What's new with crop insurance in 2008
Corn and soybean producers in the Midwest need to make decisions about crop insurance by March 15 each year. If they don't advise their agent to make any changes, coverage will be the same as last year. However, changing market conditions make it advisable to review policy specifications each year.
Last year indemnity prices, available guarantees and premiums were all much higher than in 2006. That is not surprising, since all of these are based on expectations for harvest time prices as measured prior to March each year. Current corn and soybean market conditions make it likely that even higher levels will be reached in 2008.
Another new feature is a premium discount that is available to corn producers who plant a certain type of genetics, based on an expected decrease in yield risk.
Even if producers don't alter their percent protection level from year to year, the dollar value of their guarantee will change according to market prices. The price used to calculate the guarantee and determine the payment in case of a loss is called the "indemnity price." Where the indemnity price is set each year depends on market projections and the type of policy purchased.
Last year's revenue insurance (RA, CRC, GRIP) indemnity prices of $4.06 per bushel for corn and $8.09 per bushel for soybeans allowed many producers to lock in very attractive guarantees. Indemnity prices for 2008 will not be announced until March 1, but will likely be even higher than last year, especially for soybeans. Maximum indemnity prices for yield insurance (APH, GRP) have already been announced at $4.75 for corn and $11.50 for soybeans, an increase from the 2007 rates of $3.50 and $7.00, respectively.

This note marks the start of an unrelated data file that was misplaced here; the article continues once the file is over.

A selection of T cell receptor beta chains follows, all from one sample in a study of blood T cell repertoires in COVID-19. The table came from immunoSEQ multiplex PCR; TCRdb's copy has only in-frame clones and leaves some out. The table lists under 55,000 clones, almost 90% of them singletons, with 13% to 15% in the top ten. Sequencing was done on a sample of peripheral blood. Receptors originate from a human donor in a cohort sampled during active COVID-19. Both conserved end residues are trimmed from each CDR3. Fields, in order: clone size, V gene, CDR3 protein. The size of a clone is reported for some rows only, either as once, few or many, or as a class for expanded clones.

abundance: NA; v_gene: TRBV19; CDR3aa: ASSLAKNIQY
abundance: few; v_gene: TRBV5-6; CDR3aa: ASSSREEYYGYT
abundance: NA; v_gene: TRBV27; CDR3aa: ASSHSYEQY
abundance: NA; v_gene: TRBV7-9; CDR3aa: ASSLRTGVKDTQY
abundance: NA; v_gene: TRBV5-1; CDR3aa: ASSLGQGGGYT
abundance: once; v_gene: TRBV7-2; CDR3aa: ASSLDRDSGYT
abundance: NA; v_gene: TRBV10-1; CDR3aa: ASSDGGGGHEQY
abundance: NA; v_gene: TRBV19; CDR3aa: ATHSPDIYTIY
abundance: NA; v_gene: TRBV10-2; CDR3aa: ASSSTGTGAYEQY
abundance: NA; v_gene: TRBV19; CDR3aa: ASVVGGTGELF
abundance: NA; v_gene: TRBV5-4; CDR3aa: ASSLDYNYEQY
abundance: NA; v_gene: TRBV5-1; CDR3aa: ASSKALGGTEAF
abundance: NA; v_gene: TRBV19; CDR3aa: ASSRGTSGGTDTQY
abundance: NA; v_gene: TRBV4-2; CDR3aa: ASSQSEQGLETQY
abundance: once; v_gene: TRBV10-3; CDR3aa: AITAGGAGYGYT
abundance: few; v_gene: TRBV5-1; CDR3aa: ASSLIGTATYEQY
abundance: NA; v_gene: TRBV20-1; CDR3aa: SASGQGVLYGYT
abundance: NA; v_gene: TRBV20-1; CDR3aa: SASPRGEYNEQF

The downside, of course, is that higher indemnity prices mean higher premiums. The average farmer premium for all corn policies in Iowa last year was $17.05 per acre, compared to just $9.62 per acre in 2006. The average soybean premium jumped from $7.03 to $8.27. And, despite the high value guarantees that were purchased in 2007, payouts for losses in Iowa were equal to only about four percent of the premiums that farmers paid in.
Iowa farmers have gradually been shifting their crop insurance away from yield insurance and toward revenue insurance over the last decade. Only about 15 percent of the insured acres in Iowa last year were covered with yield-based policies (APH and GRP). When indemnity prices are high by historical standards, revenue insurance makes even more sense, because the risk of declining prices is greater relative to the risk of low yields.
This also makes group risk insurance protection (GRIP) somewhat more attractive than in low price years, since it offers exactly the same price risk protection as individual revenue insurance policies. GRIPâ€™s yield risk protection, however, is based on county level rather than farm level yields.
Producers who like to forward price much of their production prior to harvest can use CRC, or RA insurance with the "harvest price option," to protect themselves against harvesting fewer bushels than they contract. As long as they don't commit more bushels than they have insured, they can rely on the insurance indemnity payment to cover the cost of any shortfall. This year they need to consider carefully the odds that prices at harvest will be higher than in February. If there is only a small chance that the market will be higher in October or November, it may not be necessary to spend the extra premium to buy CRC or RA with the harvest price option instead of basic RA.